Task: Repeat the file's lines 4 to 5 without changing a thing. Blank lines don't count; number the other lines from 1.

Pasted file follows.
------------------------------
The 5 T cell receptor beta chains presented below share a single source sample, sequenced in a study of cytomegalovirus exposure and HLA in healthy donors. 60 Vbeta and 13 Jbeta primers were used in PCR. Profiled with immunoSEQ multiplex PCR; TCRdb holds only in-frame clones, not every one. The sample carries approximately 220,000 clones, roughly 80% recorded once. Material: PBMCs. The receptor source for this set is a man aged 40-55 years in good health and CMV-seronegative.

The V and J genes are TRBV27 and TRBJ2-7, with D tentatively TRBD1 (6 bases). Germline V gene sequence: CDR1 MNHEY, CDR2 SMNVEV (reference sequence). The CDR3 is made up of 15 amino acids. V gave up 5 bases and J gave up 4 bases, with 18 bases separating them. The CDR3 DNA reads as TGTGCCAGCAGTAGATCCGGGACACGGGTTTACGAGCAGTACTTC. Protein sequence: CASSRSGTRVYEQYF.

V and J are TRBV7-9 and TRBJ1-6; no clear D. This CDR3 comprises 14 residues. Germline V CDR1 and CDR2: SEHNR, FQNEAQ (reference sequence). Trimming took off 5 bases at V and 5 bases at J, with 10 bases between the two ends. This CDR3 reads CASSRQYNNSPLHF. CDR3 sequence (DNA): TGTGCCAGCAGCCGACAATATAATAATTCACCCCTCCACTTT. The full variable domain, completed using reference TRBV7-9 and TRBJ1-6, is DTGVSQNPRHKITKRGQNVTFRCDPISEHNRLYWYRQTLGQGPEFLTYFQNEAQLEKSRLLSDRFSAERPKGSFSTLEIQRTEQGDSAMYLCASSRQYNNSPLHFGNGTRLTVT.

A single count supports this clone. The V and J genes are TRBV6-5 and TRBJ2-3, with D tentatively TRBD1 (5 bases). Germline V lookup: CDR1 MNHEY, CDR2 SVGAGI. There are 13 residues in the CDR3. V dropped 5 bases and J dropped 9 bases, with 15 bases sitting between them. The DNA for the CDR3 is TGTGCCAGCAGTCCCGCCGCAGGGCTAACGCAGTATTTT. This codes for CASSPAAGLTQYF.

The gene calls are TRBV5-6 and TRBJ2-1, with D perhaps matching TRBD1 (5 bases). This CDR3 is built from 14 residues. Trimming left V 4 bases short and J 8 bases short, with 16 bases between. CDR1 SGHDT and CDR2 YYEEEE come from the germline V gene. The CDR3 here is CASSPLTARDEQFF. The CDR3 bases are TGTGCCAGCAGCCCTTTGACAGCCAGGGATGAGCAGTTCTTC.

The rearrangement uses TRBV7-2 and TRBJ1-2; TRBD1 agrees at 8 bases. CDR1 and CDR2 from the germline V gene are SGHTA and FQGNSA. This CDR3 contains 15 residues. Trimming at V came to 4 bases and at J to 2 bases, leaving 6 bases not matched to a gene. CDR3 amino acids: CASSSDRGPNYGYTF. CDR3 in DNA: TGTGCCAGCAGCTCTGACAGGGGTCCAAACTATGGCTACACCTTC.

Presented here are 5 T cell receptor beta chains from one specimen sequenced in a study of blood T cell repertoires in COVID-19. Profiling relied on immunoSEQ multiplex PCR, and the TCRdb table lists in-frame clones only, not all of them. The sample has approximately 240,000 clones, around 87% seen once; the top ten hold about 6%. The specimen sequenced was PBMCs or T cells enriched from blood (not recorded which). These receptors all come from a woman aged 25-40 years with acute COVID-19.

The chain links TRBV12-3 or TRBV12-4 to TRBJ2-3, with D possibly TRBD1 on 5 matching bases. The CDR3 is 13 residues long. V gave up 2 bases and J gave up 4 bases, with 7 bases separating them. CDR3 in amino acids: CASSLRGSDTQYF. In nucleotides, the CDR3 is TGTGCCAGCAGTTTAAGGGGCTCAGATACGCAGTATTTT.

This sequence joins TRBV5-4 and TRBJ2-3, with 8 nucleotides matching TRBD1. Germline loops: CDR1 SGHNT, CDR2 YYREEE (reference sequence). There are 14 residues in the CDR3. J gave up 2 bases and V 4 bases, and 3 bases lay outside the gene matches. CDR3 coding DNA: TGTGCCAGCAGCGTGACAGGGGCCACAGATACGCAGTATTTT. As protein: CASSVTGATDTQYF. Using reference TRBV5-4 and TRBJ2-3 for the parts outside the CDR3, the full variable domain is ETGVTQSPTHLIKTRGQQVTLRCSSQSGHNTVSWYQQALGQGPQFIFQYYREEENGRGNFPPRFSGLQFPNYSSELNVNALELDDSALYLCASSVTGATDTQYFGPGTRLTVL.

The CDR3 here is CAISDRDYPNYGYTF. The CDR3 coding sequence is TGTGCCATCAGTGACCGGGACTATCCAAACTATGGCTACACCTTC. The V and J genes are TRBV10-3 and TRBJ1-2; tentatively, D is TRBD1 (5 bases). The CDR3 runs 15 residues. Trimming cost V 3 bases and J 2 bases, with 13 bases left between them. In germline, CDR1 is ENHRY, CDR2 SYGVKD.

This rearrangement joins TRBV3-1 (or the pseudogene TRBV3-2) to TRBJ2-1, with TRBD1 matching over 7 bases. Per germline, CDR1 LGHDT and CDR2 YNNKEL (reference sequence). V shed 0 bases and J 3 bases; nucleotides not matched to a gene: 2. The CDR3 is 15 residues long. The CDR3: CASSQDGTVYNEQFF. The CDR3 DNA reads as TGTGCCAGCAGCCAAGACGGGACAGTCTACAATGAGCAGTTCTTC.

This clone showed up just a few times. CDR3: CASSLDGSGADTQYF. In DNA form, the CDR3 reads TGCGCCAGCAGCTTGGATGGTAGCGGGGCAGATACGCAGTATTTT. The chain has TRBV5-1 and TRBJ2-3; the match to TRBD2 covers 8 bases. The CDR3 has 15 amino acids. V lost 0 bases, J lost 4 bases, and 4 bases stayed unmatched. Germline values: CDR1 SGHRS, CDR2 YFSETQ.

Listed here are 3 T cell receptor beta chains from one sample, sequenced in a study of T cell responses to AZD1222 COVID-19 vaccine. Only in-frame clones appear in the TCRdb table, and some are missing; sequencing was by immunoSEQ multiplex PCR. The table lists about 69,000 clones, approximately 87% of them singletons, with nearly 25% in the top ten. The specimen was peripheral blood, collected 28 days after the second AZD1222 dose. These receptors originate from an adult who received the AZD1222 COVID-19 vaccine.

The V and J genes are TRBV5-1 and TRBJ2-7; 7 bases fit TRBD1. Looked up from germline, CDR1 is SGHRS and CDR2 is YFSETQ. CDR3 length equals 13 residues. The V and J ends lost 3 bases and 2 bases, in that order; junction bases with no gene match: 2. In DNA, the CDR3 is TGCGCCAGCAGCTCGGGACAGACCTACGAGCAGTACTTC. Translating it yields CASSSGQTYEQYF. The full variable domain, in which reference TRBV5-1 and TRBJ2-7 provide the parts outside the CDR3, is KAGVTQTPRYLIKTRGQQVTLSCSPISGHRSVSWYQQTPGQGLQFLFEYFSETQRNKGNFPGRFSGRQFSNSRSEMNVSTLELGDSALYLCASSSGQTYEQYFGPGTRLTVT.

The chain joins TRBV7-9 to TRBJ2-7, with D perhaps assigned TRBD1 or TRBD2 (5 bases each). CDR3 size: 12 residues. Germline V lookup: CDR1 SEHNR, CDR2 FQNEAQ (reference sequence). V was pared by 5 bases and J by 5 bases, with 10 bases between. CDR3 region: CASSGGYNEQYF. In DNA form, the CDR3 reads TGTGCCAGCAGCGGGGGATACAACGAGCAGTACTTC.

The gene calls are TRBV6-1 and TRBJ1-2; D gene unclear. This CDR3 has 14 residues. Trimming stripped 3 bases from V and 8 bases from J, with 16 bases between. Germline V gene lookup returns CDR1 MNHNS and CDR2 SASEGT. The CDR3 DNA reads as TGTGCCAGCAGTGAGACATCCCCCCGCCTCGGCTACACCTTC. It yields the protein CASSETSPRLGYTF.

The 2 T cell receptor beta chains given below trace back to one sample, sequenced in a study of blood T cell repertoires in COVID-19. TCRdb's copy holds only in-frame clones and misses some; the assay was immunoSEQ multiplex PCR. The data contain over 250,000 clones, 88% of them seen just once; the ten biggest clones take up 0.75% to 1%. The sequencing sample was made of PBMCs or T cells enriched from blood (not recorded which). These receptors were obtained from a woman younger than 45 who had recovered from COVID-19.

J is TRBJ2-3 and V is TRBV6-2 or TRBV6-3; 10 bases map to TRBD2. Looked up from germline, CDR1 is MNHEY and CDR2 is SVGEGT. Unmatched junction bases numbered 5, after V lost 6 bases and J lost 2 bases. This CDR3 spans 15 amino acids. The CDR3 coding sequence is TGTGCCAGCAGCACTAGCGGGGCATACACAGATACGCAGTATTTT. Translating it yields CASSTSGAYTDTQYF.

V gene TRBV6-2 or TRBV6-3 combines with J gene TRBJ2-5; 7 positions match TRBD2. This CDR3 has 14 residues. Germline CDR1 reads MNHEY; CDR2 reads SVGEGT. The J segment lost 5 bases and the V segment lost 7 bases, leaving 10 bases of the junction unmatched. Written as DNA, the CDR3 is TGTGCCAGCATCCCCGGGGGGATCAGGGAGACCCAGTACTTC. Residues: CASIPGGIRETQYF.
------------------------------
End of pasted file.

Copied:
A single count supports this clone. The V and J genes are TRBV6-5 and TRBJ2-3, with D tentatively TRBD1 (5 bases). Germline V lookup: CDR1 MNHEY, CDR2 SVGAGI. There are 13 residues in the CDR3. V dropped 5 bases and J dropped 9 bases, with 15 bases sitting between them. The DNA for the CDR3 is TGTGCCAGCAGTCCCGCCGCAGGGCTAACGCAGTATTTT. This codes for CASSPAAGLTQYF.

The gene calls are TRBV5-6 and TRBJ2-1, with D perhaps matching TRBD1 (5 bases). This CDR3 is built from 14 residues. Trimming left V 4 bases short and J 8 bases short, with 16 bases between. CDR1 SGHDT and CDR2 YYEEEE come from the germline V gene. The CDR3 here is CASSPLTARDEQFF. The CDR3 bases are TGTGCCAGCAGCCCTTTGACAGCCAGGGATGAGCAGTTCTTC.